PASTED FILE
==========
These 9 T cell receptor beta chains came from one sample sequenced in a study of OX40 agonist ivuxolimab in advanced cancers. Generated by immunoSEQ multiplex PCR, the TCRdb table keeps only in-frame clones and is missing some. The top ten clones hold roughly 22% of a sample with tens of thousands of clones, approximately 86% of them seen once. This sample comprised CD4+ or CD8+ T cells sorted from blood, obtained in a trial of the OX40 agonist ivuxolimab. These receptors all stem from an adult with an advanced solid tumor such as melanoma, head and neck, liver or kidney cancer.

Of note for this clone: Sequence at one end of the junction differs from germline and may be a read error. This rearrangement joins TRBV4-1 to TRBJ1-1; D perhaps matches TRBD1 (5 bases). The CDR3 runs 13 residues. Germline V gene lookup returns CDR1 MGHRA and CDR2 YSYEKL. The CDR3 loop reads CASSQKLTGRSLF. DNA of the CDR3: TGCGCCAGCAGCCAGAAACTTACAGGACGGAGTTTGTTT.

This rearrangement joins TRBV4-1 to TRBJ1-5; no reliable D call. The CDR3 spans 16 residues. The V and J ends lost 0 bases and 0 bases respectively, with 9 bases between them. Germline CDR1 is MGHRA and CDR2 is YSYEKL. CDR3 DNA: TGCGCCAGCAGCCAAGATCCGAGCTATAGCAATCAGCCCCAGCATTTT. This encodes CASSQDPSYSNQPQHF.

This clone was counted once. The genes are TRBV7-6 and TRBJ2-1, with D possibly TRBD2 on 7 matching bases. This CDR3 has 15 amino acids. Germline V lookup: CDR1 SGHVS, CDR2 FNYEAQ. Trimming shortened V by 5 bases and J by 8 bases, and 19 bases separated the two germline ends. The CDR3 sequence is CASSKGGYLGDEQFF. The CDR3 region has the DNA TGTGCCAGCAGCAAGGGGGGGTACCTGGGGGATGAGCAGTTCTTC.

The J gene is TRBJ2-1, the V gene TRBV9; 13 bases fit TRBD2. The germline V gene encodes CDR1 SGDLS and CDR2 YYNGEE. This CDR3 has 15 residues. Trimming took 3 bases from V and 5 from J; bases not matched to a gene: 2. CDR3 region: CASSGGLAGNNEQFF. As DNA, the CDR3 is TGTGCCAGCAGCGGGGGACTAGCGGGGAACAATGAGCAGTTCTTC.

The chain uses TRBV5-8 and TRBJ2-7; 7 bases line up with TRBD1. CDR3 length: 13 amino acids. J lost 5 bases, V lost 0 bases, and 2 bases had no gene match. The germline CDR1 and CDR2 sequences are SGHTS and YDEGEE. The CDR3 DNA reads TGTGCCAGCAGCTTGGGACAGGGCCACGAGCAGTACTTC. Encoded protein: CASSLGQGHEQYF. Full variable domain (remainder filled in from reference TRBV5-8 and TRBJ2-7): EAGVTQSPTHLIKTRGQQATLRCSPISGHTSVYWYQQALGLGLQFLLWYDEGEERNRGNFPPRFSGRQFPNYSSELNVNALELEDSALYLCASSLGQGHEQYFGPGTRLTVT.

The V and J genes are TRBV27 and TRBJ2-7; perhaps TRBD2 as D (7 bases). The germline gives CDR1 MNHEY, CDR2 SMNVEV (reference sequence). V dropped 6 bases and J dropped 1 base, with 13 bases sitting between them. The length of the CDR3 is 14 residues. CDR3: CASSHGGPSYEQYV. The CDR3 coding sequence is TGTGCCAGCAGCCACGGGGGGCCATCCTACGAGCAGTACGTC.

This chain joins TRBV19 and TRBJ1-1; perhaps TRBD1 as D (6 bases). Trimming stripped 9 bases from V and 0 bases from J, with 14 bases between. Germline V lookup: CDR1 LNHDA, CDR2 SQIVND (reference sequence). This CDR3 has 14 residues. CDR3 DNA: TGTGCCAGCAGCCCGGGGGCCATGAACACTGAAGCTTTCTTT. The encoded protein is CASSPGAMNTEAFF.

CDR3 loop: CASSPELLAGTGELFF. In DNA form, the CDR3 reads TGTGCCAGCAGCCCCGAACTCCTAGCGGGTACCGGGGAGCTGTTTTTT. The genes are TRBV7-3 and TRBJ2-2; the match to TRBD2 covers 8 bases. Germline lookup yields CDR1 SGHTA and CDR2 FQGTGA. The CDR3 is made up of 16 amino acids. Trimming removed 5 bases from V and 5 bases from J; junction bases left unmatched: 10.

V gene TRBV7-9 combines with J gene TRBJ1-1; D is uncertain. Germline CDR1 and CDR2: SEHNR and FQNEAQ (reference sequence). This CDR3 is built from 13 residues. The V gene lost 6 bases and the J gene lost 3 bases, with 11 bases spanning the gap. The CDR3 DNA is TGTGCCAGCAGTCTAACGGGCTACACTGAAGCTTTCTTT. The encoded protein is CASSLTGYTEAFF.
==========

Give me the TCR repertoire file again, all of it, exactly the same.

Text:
These 9 T cell receptor beta chains came from one sample sequenced in a study of OX40 agonist ivuxolimab in advanced cancers. Generated by immunoSEQ multiplex PCR, the TCRdb table keeps only in-frame clones and is missing some. The top ten clones hold roughly 22% of a sample with tens of thousands of clones, approximately 86% of them seen once. This sample comprised CD4+ or CD8+ T cells sorted from blood, obtained in a trial of the OX40 agonist ivuxolimab. These receptors all stem from an adult with an advanced solid tumor such as melanoma, head and neck, liver or kidney cancer.

Of note for this clone: Sequence at one end of the junction differs from germline and may be a read error. This rearrangement joins TRBV4-1 to TRBJ1-1; D perhaps matches TRBD1 (5 bases). The CDR3 runs 13 residues. Germline V gene lookup returns CDR1 MGHRA and CDR2 YSYEKL. The CDR3 loop reads CASSQKLTGRSLF. DNA of the CDR3: TGCGCCAGCAGCCAGAAACTTACAGGACGGAGTTTGTTT.

This rearrangement joins TRBV4-1 to TRBJ1-5; no reliable D call. The CDR3 spans 16 residues. The V and J ends lost 0 bases and 0 bases respectively, with 9 bases between them. Germline CDR1 is MGHRA and CDR2 is YSYEKL. CDR3 DNA: TGCGCCAGCAGCCAAGATCCGAGCTATAGCAATCAGCCCCAGCATTTT. This encodes CASSQDPSYSNQPQHF.

This clone was counted once. The genes are TRBV7-6 and TRBJ2-1, with D possibly TRBD2 on 7 matching bases. This CDR3 has 15 amino acids. Germline V lookup: CDR1 SGHVS, CDR2 FNYEAQ. Trimming shortened V by 5 bases and J by 8 bases, and 19 bases separated the two germline ends. The CDR3 sequence is CASSKGGYLGDEQFF. The CDR3 region has the DNA TGTGCCAGCAGCAAGGGGGGGTACCTGGGGGATGAGCAGTTCTTC.

The J gene is TRBJ2-1, the V gene TRBV9; 13 bases fit TRBD2. The germline V gene encodes CDR1 SGDLS and CDR2 YYNGEE. This CDR3 has 15 residues. Trimming took 3 bases from V and 5 from J; bases not matched to a gene: 2. CDR3 region: CASSGGLAGNNEQFF. As DNA, the CDR3 is TGTGCCAGCAGCGGGGGACTAGCGGGGAACAATGAGCAGTTCTTC.

The chain uses TRBV5-8 and TRBJ2-7; 7 bases line up with TRBD1. CDR3 length: 13 amino acids. J lost 5 bases, V lost 0 bases, and 2 bases had no gene match. The germline CDR1 and CDR2 sequences are SGHTS and YDEGEE. The CDR3 DNA reads TGTGCCAGCAGCTTGGGACAGGGCCACGAGCAGTACTTC. Encoded protein: CASSLGQGHEQYF. Full variable domain (remainder filled in from reference TRBV5-8 and TRBJ2-7): EAGVTQSPTHLIKTRGQQATLRCSPISGHTSVYWYQQALGLGLQFLLWYDEGEERNRGNFPPRFSGRQFPNYSSELNVNALELEDSALYLCASSLGQGHEQYFGPGTRLTVT.

The V and J genes are TRBV27 and TRBJ2-7; perhaps TRBD2 as D (7 bases). The germline gives CDR1 MNHEY, CDR2 SMNVEV (reference sequence). V dropped 6 bases and J dropped 1 base, with 13 bases sitting between them. The length of the CDR3 is 14 residues. CDR3: CASSHGGPSYEQYV. The CDR3 coding sequence is TGTGCCAGCAGCCACGGGGGGCCATCCTACGAGCAGTACGTC.

This chain joins TRBV19 and TRBJ1-1; perhaps TRBD1 as D (6 bases). Trimming stripped 9 bases from V and 0 bases from J, with 14 bases between. Germline V lookup: CDR1 LNHDA, CDR2 SQIVND (reference sequence). This CDR3 has 14 residues. CDR3 DNA: TGTGCCAGCAGCCCGGGGGCCATGAACACTGAAGCTTTCTTT. The encoded protein is CASSPGAMNTEAFF.

CDR3 loop: CASSPELLAGTGELFF. In DNA form, the CDR3 reads TGTGCCAGCAGCCCCGAACTCCTAGCGGGTACCGGGGAGCTGTTTTTT. The genes are TRBV7-3 and TRBJ2-2; the match to TRBD2 covers 8 bases. Germline lookup yields CDR1 SGHTA and CDR2 FQGTGA. The CDR3 is made up of 16 amino acids. Trimming removed 5 bases from V and 5 bases from J; junction bases left unmatched: 10.

V gene TRBV7-9 combines with J gene TRBJ1-1; D is uncertain. Germline CDR1 and CDR2: SEHNR and FQNEAQ (reference sequence). This CDR3 is built from 13 residues. The V gene lost 6 bases and the J gene lost 3 bases, with 11 bases spanning the gap. The CDR3 DNA is TGTGCCAGCAGTCTAACGGGCTACACTGAAGCTTTCTTT. The encoded protein is CASSLTGYTEAFF.